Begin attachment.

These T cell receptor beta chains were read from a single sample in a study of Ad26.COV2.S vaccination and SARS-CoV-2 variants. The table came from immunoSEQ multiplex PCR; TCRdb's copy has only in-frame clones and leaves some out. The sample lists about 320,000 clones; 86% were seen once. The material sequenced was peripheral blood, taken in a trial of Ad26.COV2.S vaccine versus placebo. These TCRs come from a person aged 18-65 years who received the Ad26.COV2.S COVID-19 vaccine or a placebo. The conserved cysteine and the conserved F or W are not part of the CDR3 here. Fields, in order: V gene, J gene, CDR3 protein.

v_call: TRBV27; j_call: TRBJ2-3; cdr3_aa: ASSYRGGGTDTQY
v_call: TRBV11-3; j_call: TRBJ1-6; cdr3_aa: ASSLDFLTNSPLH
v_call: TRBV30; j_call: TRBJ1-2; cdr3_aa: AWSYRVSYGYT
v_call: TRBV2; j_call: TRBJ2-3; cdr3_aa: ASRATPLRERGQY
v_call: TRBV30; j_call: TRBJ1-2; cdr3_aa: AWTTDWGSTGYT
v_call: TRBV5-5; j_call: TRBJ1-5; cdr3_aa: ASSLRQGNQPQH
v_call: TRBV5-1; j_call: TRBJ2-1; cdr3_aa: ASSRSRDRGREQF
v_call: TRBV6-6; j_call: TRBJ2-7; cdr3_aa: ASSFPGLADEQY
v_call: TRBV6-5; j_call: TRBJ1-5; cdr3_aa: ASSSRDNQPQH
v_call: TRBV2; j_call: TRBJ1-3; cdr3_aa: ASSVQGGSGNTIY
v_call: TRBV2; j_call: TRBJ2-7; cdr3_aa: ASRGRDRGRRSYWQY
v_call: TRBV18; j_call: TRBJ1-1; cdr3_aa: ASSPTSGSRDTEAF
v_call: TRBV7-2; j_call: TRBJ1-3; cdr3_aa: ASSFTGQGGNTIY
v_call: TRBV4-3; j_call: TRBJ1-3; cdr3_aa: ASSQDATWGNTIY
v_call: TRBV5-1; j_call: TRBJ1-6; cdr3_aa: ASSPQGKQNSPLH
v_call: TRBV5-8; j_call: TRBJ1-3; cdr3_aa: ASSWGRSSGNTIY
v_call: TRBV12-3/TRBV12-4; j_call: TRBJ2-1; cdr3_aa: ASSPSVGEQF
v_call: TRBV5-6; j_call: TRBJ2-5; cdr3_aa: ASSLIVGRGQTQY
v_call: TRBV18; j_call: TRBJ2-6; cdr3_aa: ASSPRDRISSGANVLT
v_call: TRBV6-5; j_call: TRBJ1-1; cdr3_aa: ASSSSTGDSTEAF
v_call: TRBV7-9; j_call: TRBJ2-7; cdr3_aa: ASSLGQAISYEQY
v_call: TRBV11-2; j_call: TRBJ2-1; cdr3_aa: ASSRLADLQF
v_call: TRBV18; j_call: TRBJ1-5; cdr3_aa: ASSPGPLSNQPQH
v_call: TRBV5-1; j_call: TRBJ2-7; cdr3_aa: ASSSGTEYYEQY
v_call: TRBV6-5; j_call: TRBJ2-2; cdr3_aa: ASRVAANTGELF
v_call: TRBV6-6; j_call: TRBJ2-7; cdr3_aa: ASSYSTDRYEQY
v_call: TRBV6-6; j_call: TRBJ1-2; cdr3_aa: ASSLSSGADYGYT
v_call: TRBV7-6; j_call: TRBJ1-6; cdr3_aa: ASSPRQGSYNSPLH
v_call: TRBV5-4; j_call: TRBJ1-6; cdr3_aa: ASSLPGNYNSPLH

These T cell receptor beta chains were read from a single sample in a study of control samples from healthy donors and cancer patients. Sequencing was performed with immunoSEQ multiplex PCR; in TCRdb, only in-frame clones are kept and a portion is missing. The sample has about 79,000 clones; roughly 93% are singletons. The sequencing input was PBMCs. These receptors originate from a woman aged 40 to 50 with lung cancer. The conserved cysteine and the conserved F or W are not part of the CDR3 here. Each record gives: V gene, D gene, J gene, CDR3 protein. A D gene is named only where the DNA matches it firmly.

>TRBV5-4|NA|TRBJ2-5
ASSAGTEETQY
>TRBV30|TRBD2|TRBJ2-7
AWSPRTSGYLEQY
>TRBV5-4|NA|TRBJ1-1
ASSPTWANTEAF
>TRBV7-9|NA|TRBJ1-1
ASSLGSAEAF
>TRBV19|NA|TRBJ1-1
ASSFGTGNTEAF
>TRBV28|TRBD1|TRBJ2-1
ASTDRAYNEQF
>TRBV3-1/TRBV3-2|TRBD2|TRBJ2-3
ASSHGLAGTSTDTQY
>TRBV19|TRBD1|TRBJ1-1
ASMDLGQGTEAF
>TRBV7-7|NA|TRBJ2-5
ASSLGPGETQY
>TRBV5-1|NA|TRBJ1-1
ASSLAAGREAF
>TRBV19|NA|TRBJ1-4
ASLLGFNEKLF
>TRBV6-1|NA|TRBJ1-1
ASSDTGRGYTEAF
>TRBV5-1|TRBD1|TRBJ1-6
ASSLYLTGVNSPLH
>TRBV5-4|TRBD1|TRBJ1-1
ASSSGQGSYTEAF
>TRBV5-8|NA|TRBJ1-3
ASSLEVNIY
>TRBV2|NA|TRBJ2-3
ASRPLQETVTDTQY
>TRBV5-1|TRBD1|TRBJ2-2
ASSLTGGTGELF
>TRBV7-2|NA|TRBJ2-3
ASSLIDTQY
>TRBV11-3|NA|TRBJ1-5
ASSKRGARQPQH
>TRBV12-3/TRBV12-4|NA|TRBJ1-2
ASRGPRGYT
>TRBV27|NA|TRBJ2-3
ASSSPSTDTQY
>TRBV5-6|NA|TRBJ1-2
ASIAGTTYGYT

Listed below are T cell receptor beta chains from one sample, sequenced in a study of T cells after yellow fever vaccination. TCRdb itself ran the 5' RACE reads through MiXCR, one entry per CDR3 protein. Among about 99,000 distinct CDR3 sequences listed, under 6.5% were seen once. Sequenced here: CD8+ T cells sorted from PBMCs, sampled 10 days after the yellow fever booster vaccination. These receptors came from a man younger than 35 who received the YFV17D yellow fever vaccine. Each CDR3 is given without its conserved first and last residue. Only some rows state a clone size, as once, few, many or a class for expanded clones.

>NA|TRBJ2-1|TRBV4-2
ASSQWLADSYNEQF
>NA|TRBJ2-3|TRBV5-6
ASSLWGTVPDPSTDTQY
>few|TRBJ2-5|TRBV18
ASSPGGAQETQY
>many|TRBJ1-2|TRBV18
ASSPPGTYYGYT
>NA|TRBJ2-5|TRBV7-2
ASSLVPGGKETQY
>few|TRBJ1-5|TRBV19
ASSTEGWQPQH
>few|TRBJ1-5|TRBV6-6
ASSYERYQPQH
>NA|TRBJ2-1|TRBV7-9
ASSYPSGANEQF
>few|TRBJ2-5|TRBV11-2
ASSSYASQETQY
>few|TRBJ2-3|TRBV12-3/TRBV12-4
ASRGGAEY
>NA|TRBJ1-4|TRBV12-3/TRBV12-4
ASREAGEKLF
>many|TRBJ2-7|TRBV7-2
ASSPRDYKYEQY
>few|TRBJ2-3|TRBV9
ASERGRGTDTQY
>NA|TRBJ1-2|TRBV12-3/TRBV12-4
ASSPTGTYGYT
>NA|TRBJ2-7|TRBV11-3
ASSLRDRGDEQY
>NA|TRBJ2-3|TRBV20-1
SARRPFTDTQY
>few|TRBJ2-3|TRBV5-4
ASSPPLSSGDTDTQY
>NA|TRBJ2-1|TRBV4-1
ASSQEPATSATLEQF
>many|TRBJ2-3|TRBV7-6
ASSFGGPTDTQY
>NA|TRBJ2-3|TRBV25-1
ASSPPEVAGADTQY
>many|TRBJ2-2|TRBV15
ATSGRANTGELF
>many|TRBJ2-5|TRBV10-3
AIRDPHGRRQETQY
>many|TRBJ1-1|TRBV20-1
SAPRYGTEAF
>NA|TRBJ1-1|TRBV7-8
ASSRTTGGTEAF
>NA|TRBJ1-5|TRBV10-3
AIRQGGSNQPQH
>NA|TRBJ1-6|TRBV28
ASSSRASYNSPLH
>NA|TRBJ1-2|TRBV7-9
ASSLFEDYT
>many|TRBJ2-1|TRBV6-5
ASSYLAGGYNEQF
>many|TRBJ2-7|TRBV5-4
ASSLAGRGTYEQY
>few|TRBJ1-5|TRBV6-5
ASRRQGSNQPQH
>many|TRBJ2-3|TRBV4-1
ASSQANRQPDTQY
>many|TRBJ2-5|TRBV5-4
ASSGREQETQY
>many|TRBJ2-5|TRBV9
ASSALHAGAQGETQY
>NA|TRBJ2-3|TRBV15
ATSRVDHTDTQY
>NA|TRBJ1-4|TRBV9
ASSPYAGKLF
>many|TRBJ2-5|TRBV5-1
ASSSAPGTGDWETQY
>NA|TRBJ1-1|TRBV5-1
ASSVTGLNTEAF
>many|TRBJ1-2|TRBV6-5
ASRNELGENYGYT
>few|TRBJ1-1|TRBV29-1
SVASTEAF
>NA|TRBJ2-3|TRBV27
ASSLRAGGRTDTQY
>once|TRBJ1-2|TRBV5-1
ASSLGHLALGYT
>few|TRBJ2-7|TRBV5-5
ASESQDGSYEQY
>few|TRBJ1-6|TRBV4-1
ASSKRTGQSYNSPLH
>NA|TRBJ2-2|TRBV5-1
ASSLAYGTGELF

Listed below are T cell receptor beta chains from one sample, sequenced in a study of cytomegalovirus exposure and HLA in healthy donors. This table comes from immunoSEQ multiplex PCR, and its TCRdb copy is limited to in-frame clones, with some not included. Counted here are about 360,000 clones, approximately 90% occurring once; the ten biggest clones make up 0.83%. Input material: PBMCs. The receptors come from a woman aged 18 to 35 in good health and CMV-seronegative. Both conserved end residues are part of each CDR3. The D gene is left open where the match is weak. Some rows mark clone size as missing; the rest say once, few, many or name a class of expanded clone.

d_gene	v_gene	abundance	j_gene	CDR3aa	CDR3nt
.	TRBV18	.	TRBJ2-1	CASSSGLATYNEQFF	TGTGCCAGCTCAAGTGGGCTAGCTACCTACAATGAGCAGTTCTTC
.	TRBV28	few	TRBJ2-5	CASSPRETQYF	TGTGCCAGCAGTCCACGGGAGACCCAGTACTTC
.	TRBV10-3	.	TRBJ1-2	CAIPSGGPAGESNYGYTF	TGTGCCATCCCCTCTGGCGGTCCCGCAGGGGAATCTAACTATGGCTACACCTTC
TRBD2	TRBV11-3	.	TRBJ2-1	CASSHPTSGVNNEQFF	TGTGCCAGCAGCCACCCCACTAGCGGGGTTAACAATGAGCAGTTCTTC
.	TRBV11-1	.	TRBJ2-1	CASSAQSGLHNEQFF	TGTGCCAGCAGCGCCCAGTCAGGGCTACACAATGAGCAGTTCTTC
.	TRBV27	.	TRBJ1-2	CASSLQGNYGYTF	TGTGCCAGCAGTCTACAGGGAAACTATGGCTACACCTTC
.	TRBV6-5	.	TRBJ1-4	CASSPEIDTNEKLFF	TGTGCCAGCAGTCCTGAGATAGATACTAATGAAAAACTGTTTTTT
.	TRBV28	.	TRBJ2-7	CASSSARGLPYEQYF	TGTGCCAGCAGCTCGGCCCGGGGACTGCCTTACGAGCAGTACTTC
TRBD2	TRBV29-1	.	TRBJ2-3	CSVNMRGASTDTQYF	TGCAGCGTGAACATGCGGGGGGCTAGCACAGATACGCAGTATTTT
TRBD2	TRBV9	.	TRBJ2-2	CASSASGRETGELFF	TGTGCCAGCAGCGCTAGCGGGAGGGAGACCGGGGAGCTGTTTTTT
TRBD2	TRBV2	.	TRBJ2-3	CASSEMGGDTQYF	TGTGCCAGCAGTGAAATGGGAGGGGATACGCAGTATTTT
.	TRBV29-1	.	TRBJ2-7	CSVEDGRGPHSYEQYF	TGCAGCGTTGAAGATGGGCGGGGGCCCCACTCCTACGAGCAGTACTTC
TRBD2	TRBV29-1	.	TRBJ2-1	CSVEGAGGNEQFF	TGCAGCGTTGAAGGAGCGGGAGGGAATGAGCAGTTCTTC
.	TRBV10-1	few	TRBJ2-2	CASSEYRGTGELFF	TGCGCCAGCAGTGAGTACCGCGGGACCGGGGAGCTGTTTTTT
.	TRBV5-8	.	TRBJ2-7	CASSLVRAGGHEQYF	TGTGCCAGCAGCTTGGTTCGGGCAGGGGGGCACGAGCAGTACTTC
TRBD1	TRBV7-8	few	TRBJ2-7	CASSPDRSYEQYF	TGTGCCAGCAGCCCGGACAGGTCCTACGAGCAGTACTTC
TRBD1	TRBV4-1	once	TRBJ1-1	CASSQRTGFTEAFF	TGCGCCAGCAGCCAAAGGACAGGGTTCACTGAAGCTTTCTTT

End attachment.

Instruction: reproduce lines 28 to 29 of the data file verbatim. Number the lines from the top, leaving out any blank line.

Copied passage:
v_call: TRBV6-6; j_call: TRBJ1-2; cdr3_aa: ASSLSSGADYGYT
v_call: TRBV7-6; j_call: TRBJ1-6; cdr3_aa: ASSPRQGSYNSPLH